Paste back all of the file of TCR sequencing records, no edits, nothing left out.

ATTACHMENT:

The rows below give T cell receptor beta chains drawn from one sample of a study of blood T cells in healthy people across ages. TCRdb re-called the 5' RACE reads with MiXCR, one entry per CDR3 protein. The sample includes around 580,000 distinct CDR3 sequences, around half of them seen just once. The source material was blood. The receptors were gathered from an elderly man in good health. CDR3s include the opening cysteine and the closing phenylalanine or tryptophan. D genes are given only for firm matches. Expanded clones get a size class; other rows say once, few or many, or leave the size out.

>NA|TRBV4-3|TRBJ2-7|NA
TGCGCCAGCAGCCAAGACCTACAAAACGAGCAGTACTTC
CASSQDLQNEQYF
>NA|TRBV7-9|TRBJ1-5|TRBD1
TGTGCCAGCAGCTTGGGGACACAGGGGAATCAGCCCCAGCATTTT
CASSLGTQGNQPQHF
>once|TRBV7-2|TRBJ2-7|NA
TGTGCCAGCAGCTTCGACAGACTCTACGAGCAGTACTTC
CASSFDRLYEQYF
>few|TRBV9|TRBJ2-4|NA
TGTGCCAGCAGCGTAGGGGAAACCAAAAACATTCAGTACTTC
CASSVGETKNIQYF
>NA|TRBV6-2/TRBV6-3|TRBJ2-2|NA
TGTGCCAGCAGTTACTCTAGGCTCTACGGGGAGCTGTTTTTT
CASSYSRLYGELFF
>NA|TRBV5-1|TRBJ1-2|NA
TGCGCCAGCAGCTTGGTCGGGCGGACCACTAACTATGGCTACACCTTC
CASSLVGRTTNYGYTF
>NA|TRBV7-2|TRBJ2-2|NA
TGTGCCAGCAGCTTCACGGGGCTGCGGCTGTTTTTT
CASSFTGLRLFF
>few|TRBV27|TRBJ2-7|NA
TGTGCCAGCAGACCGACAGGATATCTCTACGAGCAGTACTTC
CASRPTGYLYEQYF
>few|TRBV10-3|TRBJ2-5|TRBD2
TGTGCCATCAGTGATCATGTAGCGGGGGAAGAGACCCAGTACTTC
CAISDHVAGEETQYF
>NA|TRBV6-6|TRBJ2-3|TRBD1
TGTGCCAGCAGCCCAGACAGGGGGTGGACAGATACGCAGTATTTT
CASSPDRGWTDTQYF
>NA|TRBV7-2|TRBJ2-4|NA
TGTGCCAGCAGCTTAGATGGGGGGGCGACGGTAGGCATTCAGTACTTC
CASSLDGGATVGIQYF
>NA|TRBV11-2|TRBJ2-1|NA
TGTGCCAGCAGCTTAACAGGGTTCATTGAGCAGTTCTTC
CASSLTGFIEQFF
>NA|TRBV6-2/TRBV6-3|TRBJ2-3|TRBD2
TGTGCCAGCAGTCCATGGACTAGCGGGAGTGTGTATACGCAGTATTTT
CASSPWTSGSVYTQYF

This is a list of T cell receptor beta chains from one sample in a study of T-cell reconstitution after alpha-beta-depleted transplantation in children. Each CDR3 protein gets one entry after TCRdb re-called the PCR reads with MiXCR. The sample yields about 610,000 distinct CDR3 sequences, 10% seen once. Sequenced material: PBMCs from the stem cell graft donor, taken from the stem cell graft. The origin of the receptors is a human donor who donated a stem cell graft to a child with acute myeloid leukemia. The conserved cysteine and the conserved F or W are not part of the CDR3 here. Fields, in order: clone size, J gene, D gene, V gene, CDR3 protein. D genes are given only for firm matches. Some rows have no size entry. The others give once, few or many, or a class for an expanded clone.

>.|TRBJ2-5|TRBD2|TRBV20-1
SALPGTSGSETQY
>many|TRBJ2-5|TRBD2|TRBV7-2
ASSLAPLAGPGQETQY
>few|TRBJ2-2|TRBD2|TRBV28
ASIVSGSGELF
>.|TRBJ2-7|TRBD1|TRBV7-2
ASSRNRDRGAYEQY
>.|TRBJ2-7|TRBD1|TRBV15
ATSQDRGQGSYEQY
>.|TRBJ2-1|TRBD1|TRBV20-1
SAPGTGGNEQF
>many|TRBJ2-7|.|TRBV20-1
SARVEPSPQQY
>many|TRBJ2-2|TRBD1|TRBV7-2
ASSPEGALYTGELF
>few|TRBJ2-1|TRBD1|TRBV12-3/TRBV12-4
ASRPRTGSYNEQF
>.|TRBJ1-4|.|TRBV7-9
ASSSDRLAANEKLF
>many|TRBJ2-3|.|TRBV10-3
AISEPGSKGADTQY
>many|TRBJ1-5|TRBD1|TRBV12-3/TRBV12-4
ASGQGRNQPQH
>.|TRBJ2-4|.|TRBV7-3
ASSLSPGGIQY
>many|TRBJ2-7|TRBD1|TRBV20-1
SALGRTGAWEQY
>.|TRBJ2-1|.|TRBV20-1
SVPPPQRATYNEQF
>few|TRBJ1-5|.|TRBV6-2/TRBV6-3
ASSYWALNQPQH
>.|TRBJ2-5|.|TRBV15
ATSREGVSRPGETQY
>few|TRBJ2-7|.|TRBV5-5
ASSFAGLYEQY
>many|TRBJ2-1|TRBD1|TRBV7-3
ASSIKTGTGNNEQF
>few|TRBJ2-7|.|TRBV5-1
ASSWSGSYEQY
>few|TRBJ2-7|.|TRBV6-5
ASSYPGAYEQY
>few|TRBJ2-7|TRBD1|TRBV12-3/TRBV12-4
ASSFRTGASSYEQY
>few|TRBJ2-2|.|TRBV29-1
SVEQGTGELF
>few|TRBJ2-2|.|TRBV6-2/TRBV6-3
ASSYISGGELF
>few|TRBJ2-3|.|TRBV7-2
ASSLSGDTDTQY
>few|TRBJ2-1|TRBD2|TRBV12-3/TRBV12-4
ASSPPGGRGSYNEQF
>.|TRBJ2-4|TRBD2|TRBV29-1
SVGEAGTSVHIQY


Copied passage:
The rows below give T cell receptor beta chains drawn from one sample of a study of blood T cells in healthy people across ages. TCRdb re-called the 5' RACE reads with MiXCR, one entry per CDR3 protein. The sample includes around 580,000 distinct CDR3 sequences, around half of them seen just once. The source material was blood. The receptors were gathered from an elderly man in good health. CDR3s include the opening cysteine and the closing phenylalanine or tryptophan. D genes are given only for firm matches. Expanded clones get a size class; other rows say once, few or many, or leave the size out.

>NA|TRBV4-3|TRBJ2-7|NA
TGCGCCAGCAGCCAAGACCTACAAAACGAGCAGTACTTC
CASSQDLQNEQYF
>NA|TRBV7-9|TRBJ1-5|TRBD1
TGTGCCAGCAGCTTGGGGACACAGGGGAATCAGCCCCAGCATTTT
CASSLGTQGNQPQHF
>once|TRBV7-2|TRBJ2-7|NA
TGTGCCAGCAGCTTCGACAGACTCTACGAGCAGTACTTC
CASSFDRLYEQYF
>few|TRBV9|TRBJ2-4|NA
TGTGCCAGCAGCGTAGGGGAAACCAAAAACATTCAGTACTTC
CASSVGETKNIQYF
>NA|TRBV6-2/TRBV6-3|TRBJ2-2|NA
TGTGCCAGCAGTTACTCTAGGCTCTACGGGGAGCTGTTTTTT
CASSYSRLYGELFF
>NA|TRBV5-1|TRBJ1-2|NA
TGCGCCAGCAGCTTGGTCGGGCGGACCACTAACTATGGCTACACCTTC
CASSLVGRTTNYGYTF
>NA|TRBV7-2|TRBJ2-2|NA
TGTGCCAGCAGCTTCACGGGGCTGCGGCTGTTTTTT
CASSFTGLRLFF
>few|TRBV27|TRBJ2-7|NA
TGTGCCAGCAGACCGACAGGATATCTCTACGAGCAGTACTTC
CASRPTGYLYEQYF
>few|TRBV10-3|TRBJ2-5|TRBD2
TGTGCCATCAGTGATCATGTAGCGGGGGAAGAGACCCAGTACTTC
CAISDHVAGEETQYF
>NA|TRBV6-6|TRBJ2-3|TRBD1
TGTGCCAGCAGCCCAGACAGGGGGTGGACAGATACGCAGTATTTT
CASSPDRGWTDTQYF
>NA|TRBV7-2|TRBJ2-4|NA
TGTGCCAGCAGCTTAGATGGGGGGGCGACGGTAGGCATTCAGTACTTC
CASSLDGGATVGIQYF
>NA|TRBV11-2|TRBJ2-1|NA
TGTGCCAGCAGCTTAACAGGGTTCATTGAGCAGTTCTTC
CASSLTGFIEQFF
>NA|TRBV6-2/TRBV6-3|TRBJ2-3|TRBD2
TGTGCCAGCAGTCCATGGACTAGCGGGAGTGTGTATACGCAGTATTTT
CASSPWTSGSVYTQYF

This is a list of T cell receptor beta chains from one sample in a study of T-cell reconstitution after alpha-beta-depleted transplantation in children. Each CDR3 protein gets one entry after TCRdb re-called the PCR reads with MiXCR. The sample yields about 610,000 distinct CDR3 sequences, 10% seen once. Sequenced material: PBMCs from the stem cell graft donor, taken from the stem cell graft. The origin of the receptors is a human donor who donated a stem cell graft to a child with acute myeloid leukemia. The conserved cysteine and the conserved F or W are not part of the CDR3 here. Fields, in order: clone size, J gene, D gene, V gene, CDR3 protein. D genes are given only for firm matches. Some rows have no size entry. The others give once, few or many, or a class for an expanded clone.

>.|TRBJ2-5|TRBD2|TRBV20-1
SALPGTSGSETQY
>many|TRBJ2-5|TRBD2|TRBV7-2
ASSLAPLAGPGQETQY
>few|TRBJ2-2|TRBD2|TRBV28
ASIVSGSGELF
>.|TRBJ2-7|TRBD1|TRBV7-2
ASSRNRDRGAYEQY
>.|TRBJ2-7|TRBD1|TRBV15
ATSQDRGQGSYEQY
>.|TRBJ2-1|TRBD1|TRBV20-1
SAPGTGGNEQF
>many|TRBJ2-7|.|TRBV20-1
SARVEPSPQQY
>many|TRBJ2-2|TRBD1|TRBV7-2
ASSPEGALYTGELF
>few|TRBJ2-1|TRBD1|TRBV12-3/TRBV12-4
ASRPRTGSYNEQF
>.|TRBJ1-4|.|TRBV7-9
ASSSDRLAANEKLF
>many|TRBJ2-3|.|TRBV10-3
AISEPGSKGADTQY
>many|TRBJ1-5|TRBD1|TRBV12-3/TRBV12-4
ASGQGRNQPQH
>.|TRBJ2-4|.|TRBV7-3
ASSLSPGGIQY
>many|TRBJ2-7|TRBD1|TRBV20-1
SALGRTGAWEQY
>.|TRBJ2-1|.|TRBV20-1
SVPPPQRATYNEQF
>few|TRBJ1-5|.|TRBV6-2/TRBV6-3
ASSYWALNQPQH
>.|TRBJ2-5|.|TRBV15
ATSREGVSRPGETQY
>few|TRBJ2-7|.|TRBV5-5
ASSFAGLYEQY
>many|TRBJ2-1|TRBD1|TRBV7-3
ASSIKTGTGNNEQF
>few|TRBJ2-7|.|TRBV5-1
ASSWSGSYEQY
>few|TRBJ2-7|.|TRBV6-5
ASSYPGAYEQY
>few|TRBJ2-7|TRBD1|TRBV12-3/TRBV12-4
ASSFRTGASSYEQY
>few|TRBJ2-2|.|TRBV29-1
SVEQGTGELF
>few|TRBJ2-2|.|TRBV6-2/TRBV6-3
ASSYISGGELF
>few|TRBJ2-3|.|TRBV7-2
ASSLSGDTDTQY
>few|TRBJ2-1|TRBD2|TRBV12-3/TRBV12-4
ASSPPGGRGSYNEQF
>.|TRBJ2-4|TRBD2|TRBV29-1
SVGEAGTSVHIQY